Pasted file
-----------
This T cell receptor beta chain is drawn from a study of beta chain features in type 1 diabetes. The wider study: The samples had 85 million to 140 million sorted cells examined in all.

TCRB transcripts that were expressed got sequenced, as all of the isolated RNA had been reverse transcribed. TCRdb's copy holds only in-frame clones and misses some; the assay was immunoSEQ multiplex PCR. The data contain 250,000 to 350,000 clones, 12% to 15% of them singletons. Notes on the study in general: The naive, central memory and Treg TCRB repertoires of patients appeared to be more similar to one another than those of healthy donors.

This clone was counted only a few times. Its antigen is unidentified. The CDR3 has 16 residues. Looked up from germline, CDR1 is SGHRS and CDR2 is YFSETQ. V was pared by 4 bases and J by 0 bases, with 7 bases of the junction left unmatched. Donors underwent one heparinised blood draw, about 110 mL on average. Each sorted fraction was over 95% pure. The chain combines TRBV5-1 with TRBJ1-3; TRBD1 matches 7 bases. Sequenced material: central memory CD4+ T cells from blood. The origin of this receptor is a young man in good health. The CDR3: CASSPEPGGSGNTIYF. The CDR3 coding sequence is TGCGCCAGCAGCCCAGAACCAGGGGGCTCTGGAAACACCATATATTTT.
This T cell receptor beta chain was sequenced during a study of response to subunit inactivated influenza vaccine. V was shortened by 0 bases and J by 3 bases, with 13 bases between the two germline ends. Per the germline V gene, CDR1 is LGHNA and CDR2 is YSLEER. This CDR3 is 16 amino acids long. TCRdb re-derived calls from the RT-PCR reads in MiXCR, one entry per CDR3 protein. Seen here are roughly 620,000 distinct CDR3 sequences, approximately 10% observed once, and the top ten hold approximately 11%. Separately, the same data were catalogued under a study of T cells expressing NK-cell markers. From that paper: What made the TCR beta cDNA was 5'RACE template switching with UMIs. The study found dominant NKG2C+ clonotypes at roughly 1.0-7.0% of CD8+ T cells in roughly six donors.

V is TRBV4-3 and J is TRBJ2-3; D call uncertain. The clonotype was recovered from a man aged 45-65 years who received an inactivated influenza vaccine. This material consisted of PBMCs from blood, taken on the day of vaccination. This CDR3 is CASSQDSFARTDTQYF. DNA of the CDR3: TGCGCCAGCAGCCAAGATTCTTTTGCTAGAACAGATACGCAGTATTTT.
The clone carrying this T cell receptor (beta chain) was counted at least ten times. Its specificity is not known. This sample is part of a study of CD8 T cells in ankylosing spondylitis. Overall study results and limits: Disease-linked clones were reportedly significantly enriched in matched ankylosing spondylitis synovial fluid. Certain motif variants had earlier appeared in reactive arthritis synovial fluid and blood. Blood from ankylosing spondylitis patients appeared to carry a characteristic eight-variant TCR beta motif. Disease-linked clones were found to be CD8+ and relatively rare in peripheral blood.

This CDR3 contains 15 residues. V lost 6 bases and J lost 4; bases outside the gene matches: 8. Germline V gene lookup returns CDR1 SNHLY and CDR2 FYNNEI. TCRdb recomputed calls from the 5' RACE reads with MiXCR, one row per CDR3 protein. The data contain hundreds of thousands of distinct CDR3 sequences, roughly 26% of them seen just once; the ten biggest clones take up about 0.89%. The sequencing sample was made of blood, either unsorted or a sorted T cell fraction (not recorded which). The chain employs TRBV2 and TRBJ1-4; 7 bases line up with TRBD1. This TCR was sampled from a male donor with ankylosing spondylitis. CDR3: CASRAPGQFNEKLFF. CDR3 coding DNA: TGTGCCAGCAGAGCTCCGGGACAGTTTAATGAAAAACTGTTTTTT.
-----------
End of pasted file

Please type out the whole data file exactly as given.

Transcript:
This T cell receptor beta chain is drawn from a study of beta chain features in type 1 diabetes. The wider study: The samples had 85 million to 140 million sorted cells examined in all.

TCRB transcripts that were expressed got sequenced, as all of the isolated RNA had been reverse transcribed. TCRdb's copy holds only in-frame clones and misses some; the assay was immunoSEQ multiplex PCR. The data contain 250,000 to 350,000 clones, 12% to 15% of them singletons. Notes on the study in general: The naive, central memory and Treg TCRB repertoires of patients appeared to be more similar to one another than those of healthy donors.

This clone was counted only a few times. Its antigen is unidentified. The CDR3 has 16 residues. Looked up from germline, CDR1 is SGHRS and CDR2 is YFSETQ. V was pared by 4 bases and J by 0 bases, with 7 bases of the junction left unmatched. Donors underwent one heparinised blood draw, about 110 mL on average. Each sorted fraction was over 95% pure. The chain combines TRBV5-1 with TRBJ1-3; TRBD1 matches 7 bases. Sequenced material: central memory CD4+ T cells from blood. The origin of this receptor is a young man in good health. The CDR3: CASSPEPGGSGNTIYF. The CDR3 coding sequence is TGCGCCAGCAGCCCAGAACCAGGGGGCTCTGGAAACACCATATATTTT.
This T cell receptor beta chain was sequenced during a study of response to subunit inactivated influenza vaccine. V was shortened by 0 bases and J by 3 bases, with 13 bases between the two germline ends. Per the germline V gene, CDR1 is LGHNA and CDR2 is YSLEER. This CDR3 is 16 amino acids long. TCRdb re-derived calls from the RT-PCR reads in MiXCR, one entry per CDR3 protein. Seen here are roughly 620,000 distinct CDR3 sequences, approximately 10% observed once, and the top ten hold approximately 11%. Separately, the same data were catalogued under a study of T cells expressing NK-cell markers. From that paper: What made the TCR beta cDNA was 5'RACE template switching with UMIs. The study found dominant NKG2C+ clonotypes at roughly 1.0-7.0% of CD8+ T cells in roughly six donors.

V is TRBV4-3 and J is TRBJ2-3; D call uncertain. The clonotype was recovered from a man aged 45-65 years who received an inactivated influenza vaccine. This material consisted of PBMCs from blood, taken on the day of vaccination. This CDR3 is CASSQDSFARTDTQYF. DNA of the CDR3: TGCGCCAGCAGCCAAGATTCTTTTGCTAGAACAGATACGCAGTATTTT.
The clone carrying this T cell receptor (beta chain) was counted at least ten times. Its specificity is not known. This sample is part of a study of CD8 T cells in ankylosing spondylitis. Overall study results and limits: Disease-linked clones were reportedly significantly enriched in matched ankylosing spondylitis synovial fluid. Certain motif variants had earlier appeared in reactive arthritis synovial fluid and blood. Blood from ankylosing spondylitis patients appeared to carry a characteristic eight-variant TCR beta motif. Disease-linked clones were found to be CD8+ and relatively rare in peripheral blood.

This CDR3 contains 15 residues. V lost 6 bases and J lost 4; bases outside the gene matches: 8. Germline V gene lookup returns CDR1 SNHLY and CDR2 FYNNEI. TCRdb recomputed calls from the 5' RACE reads with MiXCR, one row per CDR3 protein. The data contain hundreds of thousands of distinct CDR3 sequences, roughly 26% of them seen just once; the ten biggest clones take up about 0.89%. The sequencing sample was made of blood, either unsorted or a sorted T cell fraction (not recorded which). The chain employs TRBV2 and TRBJ1-4; 7 bases line up with TRBD1. This TCR was sampled from a male donor with ankylosing spondylitis. CDR3: CASRAPGQFNEKLFF. CDR3 coding DNA: TGTGCCAGCAGAGCTCCGGGACAGTTTAATGAAAAACTGTTTTTT.